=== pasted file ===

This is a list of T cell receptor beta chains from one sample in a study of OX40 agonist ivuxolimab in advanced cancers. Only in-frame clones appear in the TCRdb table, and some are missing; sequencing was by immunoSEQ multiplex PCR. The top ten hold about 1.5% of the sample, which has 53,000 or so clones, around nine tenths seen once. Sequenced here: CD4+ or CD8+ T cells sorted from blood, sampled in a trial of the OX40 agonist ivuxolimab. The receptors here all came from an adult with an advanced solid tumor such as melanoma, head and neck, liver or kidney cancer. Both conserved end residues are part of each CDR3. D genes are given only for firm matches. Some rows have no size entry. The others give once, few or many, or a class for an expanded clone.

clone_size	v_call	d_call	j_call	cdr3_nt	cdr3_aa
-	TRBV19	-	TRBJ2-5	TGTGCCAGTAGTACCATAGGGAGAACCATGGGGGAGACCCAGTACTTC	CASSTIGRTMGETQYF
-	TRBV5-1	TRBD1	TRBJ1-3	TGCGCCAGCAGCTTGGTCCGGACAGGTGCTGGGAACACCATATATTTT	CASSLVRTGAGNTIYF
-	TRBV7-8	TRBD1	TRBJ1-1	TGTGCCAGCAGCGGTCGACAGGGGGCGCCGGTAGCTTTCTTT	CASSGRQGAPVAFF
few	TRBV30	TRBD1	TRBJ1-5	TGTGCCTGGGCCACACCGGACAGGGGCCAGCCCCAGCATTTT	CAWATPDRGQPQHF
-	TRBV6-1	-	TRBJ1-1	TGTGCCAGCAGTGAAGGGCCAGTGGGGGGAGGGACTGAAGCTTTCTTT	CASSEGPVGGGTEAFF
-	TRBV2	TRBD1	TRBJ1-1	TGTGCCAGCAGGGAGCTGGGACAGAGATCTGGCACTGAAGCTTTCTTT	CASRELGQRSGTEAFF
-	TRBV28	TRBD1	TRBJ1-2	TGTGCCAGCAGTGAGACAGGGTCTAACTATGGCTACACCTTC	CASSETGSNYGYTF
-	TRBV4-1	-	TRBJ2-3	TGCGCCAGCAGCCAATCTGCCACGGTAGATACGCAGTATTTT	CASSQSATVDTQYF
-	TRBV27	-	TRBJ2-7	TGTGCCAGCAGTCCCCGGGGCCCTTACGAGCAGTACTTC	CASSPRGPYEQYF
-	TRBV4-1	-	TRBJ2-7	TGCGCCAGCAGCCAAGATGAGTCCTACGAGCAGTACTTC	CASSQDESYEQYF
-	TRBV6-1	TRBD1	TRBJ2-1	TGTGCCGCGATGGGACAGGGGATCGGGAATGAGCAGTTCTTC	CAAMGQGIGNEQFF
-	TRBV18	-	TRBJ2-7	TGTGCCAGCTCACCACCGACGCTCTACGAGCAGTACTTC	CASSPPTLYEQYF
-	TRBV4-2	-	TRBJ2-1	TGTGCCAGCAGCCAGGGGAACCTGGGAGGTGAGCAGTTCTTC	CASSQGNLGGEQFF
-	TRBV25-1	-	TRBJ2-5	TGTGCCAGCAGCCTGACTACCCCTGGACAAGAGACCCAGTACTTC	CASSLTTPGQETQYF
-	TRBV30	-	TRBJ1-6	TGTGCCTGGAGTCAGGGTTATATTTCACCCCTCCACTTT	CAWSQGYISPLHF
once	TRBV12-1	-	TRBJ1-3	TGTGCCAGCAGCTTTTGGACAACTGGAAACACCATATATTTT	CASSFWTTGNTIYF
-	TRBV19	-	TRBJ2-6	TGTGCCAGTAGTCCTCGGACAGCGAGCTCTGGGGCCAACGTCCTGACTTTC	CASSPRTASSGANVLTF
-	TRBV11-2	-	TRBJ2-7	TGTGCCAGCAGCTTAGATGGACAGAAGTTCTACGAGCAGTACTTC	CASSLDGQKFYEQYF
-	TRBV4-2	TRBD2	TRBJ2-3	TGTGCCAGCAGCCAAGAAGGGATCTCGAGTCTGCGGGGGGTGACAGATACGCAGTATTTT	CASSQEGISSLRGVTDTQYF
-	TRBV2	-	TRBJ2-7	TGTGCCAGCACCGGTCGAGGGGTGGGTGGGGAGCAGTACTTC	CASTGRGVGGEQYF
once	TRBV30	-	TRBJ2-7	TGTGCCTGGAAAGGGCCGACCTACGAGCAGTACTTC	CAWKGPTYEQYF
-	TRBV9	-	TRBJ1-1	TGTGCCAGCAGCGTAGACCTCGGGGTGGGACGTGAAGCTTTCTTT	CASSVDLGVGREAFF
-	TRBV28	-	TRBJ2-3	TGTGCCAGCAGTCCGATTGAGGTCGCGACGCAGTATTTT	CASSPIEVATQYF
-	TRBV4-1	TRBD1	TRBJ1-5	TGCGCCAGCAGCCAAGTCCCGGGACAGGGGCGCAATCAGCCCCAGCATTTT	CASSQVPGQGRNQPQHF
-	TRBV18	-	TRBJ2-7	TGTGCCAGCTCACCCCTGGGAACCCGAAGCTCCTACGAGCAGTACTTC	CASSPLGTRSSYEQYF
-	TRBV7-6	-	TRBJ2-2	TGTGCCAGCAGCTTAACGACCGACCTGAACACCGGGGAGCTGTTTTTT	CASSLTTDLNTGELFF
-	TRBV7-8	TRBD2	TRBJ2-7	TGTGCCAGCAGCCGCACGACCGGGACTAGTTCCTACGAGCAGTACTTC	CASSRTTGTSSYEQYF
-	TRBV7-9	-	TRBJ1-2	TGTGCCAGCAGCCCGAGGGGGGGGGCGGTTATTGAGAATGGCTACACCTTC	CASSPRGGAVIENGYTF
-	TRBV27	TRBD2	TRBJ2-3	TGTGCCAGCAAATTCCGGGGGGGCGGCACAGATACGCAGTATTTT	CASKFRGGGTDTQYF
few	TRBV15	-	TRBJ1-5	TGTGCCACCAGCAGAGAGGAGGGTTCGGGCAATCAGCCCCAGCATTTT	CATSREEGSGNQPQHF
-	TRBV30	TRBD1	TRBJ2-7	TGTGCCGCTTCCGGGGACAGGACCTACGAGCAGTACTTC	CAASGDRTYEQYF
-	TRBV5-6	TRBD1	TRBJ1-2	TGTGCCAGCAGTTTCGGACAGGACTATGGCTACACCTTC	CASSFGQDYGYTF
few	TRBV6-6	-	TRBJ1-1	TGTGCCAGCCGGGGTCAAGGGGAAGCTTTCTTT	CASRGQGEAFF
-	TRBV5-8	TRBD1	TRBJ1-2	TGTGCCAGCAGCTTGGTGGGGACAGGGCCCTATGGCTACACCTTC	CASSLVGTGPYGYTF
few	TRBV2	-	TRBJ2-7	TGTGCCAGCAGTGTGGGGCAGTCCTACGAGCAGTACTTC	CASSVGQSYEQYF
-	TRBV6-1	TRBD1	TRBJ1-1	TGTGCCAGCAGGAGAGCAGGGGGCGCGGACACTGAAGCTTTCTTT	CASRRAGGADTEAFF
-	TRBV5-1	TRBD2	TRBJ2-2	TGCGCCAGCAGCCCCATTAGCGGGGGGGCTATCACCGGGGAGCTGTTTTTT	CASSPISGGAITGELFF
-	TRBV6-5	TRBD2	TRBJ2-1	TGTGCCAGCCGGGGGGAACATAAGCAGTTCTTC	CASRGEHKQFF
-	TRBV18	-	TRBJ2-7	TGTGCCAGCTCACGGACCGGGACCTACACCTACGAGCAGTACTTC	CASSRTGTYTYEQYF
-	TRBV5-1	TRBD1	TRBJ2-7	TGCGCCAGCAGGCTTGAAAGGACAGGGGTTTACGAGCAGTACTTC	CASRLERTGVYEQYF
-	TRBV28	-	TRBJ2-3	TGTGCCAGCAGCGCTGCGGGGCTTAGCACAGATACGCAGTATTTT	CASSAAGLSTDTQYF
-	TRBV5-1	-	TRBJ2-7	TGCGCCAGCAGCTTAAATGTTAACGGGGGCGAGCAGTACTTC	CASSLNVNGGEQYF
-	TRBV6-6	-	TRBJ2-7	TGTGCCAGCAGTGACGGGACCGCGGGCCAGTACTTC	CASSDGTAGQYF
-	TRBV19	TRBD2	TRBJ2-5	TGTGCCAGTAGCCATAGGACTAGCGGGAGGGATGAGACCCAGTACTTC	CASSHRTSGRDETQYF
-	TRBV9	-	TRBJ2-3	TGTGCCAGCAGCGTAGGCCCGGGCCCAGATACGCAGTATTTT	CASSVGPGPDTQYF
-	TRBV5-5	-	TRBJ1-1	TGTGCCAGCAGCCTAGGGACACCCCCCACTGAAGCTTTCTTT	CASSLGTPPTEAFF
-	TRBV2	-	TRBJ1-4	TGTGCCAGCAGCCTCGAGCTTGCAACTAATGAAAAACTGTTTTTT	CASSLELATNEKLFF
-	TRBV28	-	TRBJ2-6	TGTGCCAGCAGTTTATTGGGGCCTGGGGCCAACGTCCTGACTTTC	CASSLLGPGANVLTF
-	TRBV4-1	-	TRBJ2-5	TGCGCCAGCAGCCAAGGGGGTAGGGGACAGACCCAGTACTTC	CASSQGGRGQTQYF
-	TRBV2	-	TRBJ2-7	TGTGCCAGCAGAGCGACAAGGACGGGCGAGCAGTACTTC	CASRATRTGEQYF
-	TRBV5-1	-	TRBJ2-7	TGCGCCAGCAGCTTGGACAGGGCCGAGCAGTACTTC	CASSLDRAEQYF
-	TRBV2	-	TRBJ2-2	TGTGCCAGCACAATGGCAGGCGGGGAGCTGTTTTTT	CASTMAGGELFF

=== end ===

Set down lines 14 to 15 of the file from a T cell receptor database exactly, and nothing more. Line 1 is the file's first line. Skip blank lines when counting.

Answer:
-	TRBV18	-	TRBJ2-7	TGTGCCAGCTCACCACCGACGCTCTACGAGCAGTACTTC	CASSPPTLYEQYF
-	TRBV4-2	-	TRBJ2-1	TGTGCCAGCAGCCAGGGGAACCTGGGAGGTGAGCAGTTCTTC	CASSQGNLGGEQFF